Chris DiIorio had lost a million dollars when the penny stock he was betting on shed 98 percent of its value in a matter of weeks. But when he looked deeper, he found this wasn’t a typical penny stock pump-and-dump scheme. He was determined to get to the bottom of it.
For one thing, there were two huge companies involved.
UBS, one of the world’s largest private banks, seemed to have no business trading in penny stocks. “This was a $50 billion-plus bank, it didn’t seem like penny stocks would move the needle,” DiIorio said. But just in December 2011, UBS’s trades in 32 penny stocks represented over half of the firm’s total share volume, according to his calculations.
In a one-line response to a series of detailed questions from The Intercept, UBS media relations director Peter Stack wrote in an email: “UBS applies strict due diligence and anti-money-laundering standards to all its business.”
After some research, DiIorio became even more disturbed by the presence of the other company, Knight Capital, which has traded an average of more than 2 billion shares of penny stocks daily for the past three years.
Based in Jersey City, N.J., Knight is what is called a “market maker,” a dealer that facilitates trading by actually holding shares itself, if ever so briefly, so investors can buy and sell without any delay. “They’re selling the service of convenience to investors, like a car dealer makes it easier to buy or sell a car quickly,” said Jim Angel, an associate professor specializing in market structure at Georgetown University.
Knight Capital is a giant in the field; it alone was responsible for 11 percent of all trading in U.S. stocks by volume as of 2012. It’s known in particular for speed. The ability to jump in and out of stocks quickly through electronic markets is attractive to customers and enables Knight to trade nearly $30 billion every single day. “Market making is a business where the spreads are small but the volumes are large,” Angel said. The spread is the difference between the buy price and the sell price, and it’s how Knight makes money.
DiIorio looked closely at how Knight operated. He determined that between 80 and 90 percent of its share volumes came from penny and fractional penny stocks. According to DiIorio’s calculations, Knight traded over 10 trillion shares of OTC and Pink Sheets securities from 2004 to 2012.
This level of volume persists — the most recent statistics show that 73 percent of the company’s equity share volumes in August 2016 came from penny stocks, and 81 percent as recently as May.
A share in a penny stock is worth magnitudes less than a share in Google or Apple. But the spreads — where the market makers cash in — are proportionately bigger on a penny stock. For example, if the market maker earns a penny per share of a $50 stock, that’s only a spread of .02 percent. But a stock worth 25 cents where a market maker sees even a tenth of a penny in profit represents a spread of 2 percent — a 100-fold increase.
Still, DiIorio wondered how much volume a broker would need to make any money through penny stock trading. “You would have to move hundreds of millions of shares per trade,” he said.
And, because his personal investigation had started after his shares in a company called Best Rate Travel tanked precipitously, he also wondered: Why was Knight so involved with them in particular?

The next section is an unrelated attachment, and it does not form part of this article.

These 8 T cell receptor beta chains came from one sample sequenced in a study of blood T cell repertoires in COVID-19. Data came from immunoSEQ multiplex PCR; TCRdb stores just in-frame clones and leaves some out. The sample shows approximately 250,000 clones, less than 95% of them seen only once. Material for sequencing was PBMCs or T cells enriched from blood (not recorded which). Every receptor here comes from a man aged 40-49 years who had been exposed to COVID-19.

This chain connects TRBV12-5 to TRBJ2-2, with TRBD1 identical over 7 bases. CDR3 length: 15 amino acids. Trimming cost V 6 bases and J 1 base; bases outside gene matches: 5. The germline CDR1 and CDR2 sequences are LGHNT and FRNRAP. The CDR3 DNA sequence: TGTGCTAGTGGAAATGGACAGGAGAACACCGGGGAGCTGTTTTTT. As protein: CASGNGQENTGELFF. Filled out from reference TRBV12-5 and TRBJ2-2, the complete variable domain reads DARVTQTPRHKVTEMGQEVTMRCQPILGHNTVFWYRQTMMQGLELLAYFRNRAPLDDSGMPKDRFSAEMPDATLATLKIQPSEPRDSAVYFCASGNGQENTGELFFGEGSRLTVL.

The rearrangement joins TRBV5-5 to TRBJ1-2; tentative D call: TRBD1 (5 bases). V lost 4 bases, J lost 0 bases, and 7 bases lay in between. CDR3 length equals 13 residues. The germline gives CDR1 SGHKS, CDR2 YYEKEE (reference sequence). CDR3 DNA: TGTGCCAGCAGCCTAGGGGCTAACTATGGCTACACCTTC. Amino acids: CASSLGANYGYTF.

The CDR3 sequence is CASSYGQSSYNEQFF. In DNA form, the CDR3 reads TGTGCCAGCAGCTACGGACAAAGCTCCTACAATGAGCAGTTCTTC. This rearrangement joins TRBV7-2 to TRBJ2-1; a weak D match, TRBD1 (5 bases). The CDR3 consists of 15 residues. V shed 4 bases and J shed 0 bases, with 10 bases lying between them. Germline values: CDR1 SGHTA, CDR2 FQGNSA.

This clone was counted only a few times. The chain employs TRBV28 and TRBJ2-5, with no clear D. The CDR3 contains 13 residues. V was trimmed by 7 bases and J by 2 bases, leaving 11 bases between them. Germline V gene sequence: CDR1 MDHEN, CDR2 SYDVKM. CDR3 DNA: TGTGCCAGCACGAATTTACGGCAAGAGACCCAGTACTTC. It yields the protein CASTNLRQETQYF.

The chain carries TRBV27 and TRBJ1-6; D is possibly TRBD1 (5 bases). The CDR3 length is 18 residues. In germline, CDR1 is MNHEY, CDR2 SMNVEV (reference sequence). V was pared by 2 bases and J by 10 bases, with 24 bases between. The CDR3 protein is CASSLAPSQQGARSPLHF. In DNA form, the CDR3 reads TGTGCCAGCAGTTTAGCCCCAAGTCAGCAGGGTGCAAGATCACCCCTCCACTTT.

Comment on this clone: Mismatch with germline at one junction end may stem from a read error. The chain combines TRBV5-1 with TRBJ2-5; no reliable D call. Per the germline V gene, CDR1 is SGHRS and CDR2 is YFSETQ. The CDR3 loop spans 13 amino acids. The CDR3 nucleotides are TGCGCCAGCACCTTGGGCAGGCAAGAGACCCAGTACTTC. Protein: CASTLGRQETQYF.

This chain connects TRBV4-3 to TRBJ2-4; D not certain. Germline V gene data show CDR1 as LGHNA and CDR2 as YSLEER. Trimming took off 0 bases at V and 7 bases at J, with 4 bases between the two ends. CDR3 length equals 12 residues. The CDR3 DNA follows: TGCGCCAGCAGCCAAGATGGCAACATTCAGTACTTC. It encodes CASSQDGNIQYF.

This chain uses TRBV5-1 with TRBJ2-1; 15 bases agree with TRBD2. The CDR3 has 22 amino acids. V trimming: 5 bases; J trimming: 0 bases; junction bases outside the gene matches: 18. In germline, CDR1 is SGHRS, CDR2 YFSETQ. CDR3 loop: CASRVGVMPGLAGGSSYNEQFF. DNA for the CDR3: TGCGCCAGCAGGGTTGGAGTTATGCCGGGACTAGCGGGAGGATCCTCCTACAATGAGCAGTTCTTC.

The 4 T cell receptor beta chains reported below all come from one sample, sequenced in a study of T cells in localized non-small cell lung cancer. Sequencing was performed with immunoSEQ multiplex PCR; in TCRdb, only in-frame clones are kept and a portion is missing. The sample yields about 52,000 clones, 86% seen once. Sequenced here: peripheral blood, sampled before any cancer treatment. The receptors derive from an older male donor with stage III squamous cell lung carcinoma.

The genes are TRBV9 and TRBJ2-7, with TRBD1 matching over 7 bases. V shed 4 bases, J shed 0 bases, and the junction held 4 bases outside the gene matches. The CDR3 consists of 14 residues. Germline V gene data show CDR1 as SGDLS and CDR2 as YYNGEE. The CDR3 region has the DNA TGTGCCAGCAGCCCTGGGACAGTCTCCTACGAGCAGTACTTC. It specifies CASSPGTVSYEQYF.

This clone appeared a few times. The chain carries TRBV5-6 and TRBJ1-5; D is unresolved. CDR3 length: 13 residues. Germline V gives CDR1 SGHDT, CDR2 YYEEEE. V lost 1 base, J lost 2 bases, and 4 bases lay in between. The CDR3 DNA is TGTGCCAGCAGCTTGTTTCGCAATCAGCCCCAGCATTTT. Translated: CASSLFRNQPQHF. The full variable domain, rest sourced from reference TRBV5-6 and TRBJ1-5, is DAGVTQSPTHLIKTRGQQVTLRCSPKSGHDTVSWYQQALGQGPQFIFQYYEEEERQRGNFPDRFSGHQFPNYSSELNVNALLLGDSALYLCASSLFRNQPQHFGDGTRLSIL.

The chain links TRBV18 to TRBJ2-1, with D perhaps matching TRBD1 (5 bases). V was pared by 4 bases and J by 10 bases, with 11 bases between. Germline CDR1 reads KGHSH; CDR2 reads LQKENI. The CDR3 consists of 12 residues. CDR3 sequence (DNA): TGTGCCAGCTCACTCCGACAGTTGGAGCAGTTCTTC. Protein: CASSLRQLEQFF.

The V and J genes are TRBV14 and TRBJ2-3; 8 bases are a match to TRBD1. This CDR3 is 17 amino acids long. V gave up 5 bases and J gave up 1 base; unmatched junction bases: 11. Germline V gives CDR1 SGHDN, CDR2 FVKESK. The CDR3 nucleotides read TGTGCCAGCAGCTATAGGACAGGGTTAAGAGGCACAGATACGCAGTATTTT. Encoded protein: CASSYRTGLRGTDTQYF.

While DiIorio was mulling that, he started talking to his fellow traders and reading rumors online from owners of dozens of small companies who blamed the rapid destruction of their penny stocks on a practice known as naked short selling.
Let’s take that step by step. A short sale, generally speaking, is a bet that a stock price will drop over time. Typically, short sellers borrow shares of a stock from a broker and sell them on the open market, hoping to buy them back at a cheaper price in the future and make money on the exchange. This can become a self-fulfilling prophecy, if done right. Short selling can cause a market panic, and the prices drop in the frenzy.
But in naked short selling, you don’t even borrow the stock. You sell additional, phantom shares. This is even more likely to drive down the price than regular shorting, because suddenly the supply is larger but the demand is the same. “I can think of a number of stocks where the shares on the short exceeded the shares ever issued by the company,” said Alabama Securities Commission Director Joseph Borg. “You can’t do that unless it’s naked.”
Naked short selling is, not surprisingly, illegal in most circumstances.
But market makers like Knight have an exemption from naked short selling restrictions, on the grounds that they use the practice to maintain liquidity in markets. For example, if there’s high demand for a stock, the market maker can fill orders even if it doesn’t have the shares available.
As the Securities and Exchange Commission explains, “A market maker engaged in bona fide market making, particularly in a fast-moving market, may need to sell the security short without having arranged to borrow shares.” This often occurs in thinly traded stocks, like penny stocks.
DiIorio reasoned that naked short selling would explain where all the trades were coming from on Best Rate Travel; while he and his counterparts were locked into their investments for a year after the company’s merger, maybe someone was flooding the market with shares and battering the stock with ease.
At this point, DiIorio had no evidence that Knight did anything but facilitate trades. But he began to suspect that Knight somehow used naked short selling for its own devices. DiIorio’s attempts to get some explanations from Knight were brushed off — as were The Intercept’s during the reporting of this series.
Did Knight manipulate the stock price of Best Rate Travel, costing DiIorio and other investors millions? If so, why? Who benefited? Who needed this obscure, tiny penny stock to tank?